> antique part, then researching and applying the technique that was
              > originally developed to make them (or as close as you can come to
              it)
              > would seem to be the place to start.]
              >
              > Andrew Werby
              > www.unitedartworks.com
              >
            • Brian Kwan
              Thanks for the pointers, I will try a couple of experiments and then Plan B if necessary. I will pour some pewter on my zinc ingot to see if it sticks, and I
              Message 6 of 7 , Jan 9, 2009
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                Thanks for the pointers, I will try a couple of experiments and then Plan B
                if necessary. I will pour some pewter on my zinc ingot to see if it sticks,
                and I have normal clay as a backup. I need to add zinc to my previously
                melted brass anyway.

                Regards Brian


                ----- Original Message -----
                From: "Andrew Werby" <a.werby@...>
                To: <hobbicast@yahoogroups.com>; <bkwan@...>
                Sent: Saturday, January 10, 2009 9:00 AM
                Subject: Re: Zinc mould


                > 1a. Zinc mould
                > Posted by: "Brian Kwan" bkwan@... bcaffa
                > Date: Fri Jan 9, 2009 12:32 am ((PST))
                >
                > Home Foundrymen's discussion forum on home metal castingI am planning to
                > slush cast pewter vials in the style of medieval pilgrim ampullae. I have
                > tried slush casting in wood and silicone moulds, but apparently a metal
                > mould is required to cool the outer layer and allow the molten centre to
                > drain. I would like to use zinc to make the mould rather than the more
                > traditional bronze, just because it uses less gas. Does anyone know the
                > suitability of zinc as a mould for pewter?
                > [I'd do some tests before getting too hopeful about this. Zinc isn't too
                > far off of pewter in terms of melting point; there may be some distortion
                > of the mold, or adhesion. Try pouring some pewter onto a piece of zinc and
                > see what happens. Saving a little gas isn't the main objective; it's
                > getting this process to work. I'd suggest trying it the way that's been
                > known to work before, then trying to refine the process to be cheaper or
                > whatever afterwards.]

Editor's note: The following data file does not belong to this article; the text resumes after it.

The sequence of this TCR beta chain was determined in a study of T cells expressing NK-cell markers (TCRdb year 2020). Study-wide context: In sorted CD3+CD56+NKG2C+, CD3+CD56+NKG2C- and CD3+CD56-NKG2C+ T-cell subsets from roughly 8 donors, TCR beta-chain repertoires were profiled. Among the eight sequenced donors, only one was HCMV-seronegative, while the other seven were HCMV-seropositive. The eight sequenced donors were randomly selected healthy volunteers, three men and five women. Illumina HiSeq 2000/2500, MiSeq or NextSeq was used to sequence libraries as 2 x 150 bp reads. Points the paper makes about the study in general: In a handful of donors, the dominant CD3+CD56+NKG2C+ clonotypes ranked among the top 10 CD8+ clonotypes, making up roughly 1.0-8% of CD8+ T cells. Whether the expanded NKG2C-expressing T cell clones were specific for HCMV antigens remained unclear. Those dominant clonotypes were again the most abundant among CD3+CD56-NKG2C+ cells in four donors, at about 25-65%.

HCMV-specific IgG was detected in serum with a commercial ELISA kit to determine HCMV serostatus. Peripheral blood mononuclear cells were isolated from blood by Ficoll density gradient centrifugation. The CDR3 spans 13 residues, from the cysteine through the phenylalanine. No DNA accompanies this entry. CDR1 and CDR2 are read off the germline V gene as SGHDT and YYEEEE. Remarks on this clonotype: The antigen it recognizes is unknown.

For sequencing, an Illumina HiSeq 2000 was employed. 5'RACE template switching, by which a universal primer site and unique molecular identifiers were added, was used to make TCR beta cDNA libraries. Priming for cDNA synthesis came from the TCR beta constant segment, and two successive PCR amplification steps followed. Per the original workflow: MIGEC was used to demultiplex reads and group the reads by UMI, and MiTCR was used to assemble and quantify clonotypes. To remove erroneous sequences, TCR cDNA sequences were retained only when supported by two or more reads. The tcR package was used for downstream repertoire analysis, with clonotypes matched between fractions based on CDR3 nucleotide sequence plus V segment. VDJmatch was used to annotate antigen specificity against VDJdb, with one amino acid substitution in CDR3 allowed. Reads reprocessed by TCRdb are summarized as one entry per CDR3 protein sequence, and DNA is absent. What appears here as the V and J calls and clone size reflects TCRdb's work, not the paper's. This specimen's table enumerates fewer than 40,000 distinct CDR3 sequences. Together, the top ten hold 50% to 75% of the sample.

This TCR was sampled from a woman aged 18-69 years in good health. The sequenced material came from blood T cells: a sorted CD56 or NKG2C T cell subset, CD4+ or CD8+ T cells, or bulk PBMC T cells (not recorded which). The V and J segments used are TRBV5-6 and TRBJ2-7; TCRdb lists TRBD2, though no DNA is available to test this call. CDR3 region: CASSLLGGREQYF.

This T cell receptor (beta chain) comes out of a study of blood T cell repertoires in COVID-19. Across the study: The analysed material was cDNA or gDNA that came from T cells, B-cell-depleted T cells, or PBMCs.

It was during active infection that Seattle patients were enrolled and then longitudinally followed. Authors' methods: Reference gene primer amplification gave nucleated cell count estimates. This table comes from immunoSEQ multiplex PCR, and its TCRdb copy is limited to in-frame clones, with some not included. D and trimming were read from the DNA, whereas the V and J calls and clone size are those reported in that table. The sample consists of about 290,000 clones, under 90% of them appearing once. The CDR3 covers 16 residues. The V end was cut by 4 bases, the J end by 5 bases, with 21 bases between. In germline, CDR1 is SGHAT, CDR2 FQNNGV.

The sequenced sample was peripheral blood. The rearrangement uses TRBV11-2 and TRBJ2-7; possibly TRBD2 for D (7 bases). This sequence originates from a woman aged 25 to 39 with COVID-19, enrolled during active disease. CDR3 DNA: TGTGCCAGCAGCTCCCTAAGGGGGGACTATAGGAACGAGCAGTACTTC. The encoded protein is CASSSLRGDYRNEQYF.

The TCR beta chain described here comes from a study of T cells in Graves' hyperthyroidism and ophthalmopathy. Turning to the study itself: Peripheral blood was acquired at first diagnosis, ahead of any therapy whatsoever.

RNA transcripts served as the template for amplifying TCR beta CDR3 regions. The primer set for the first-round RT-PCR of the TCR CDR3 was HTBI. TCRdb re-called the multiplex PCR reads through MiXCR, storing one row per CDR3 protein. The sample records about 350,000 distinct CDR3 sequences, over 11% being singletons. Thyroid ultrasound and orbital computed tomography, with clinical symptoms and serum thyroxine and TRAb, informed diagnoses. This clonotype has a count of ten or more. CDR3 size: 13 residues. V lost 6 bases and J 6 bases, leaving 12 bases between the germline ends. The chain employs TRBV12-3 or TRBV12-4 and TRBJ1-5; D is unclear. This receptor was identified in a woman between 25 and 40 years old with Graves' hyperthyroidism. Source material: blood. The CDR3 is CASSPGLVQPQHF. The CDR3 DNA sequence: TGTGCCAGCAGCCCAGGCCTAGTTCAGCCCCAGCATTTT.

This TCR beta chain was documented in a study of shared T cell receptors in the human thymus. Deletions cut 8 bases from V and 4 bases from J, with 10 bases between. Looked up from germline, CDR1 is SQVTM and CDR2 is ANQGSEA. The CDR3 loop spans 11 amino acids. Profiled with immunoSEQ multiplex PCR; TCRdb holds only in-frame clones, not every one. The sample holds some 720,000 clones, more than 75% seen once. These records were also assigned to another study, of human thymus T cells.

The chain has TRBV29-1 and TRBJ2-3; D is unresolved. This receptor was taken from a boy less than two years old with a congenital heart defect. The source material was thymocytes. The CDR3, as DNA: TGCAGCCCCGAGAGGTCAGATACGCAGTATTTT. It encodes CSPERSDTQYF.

>
                > I also plan to make the design using air-drying clay from a craft store. I
                > expect that this would easily withstand the temperature of molten zinc,
                > but can it be used for bronze/brass casting if this is necessary?
                >
                > [I'm not sure about this one either. "Airdrying" clay typically has
                > polymers added to give it strength in the absence of firing. When you pour
                > hot zinc on it, these will volatilize, as well as any water trapped
                > inside. The effects can range from minor porosity in your zinc to a major
                > explosion. These effects would only be greater if you used bronze instead
                > of zinc, since it's a lot hotter.
                > Metal casting has been practiced for thousands of years. There are many
                > techniques that have been known to work. These are not among them. If your
                > aim is experimentation and the development of new casting technologies, go
                > ahead on (using appropriate safety measures). But if you're mostly just
                > trying to make parts, then use casting methods that have been proved to
                > actually work. If you're trying to recreate an antique part, then
                > researching and applying the technique that was originally developed to
                > make them (or as close as you can come to it) would seem to be the place
                > to start.]
                >
                > Andrew Werby
                > www.unitedartworks.com
                >
                >
                >
                >
                > Regards Brian
                >
              • Gary Lekvold
                Hi Brian, If you think about it, the ingredients in pewter and the zinc combined, sounds a lot like solder doesn t it? I cast my ingot molds out of aluminum.
                Message 7 of 7 , Jan 9, 2009
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                  Hi Brian,

                  If you think about it, the ingredients in pewter and the zinc
                  combined, sounds a lot like solder doesn't it? I cast my ingot molds
                  out of aluminum. Then I pour molten aluminum into the aluminum molds.
                  The chill factor you are talking about is what makes this possible.
                  However---- I have to be very careful to not weld the two together.
                  Oh great, this is where I get to tell a global audience about my
                  "special mixture". I have a small bottle with a wick in it. The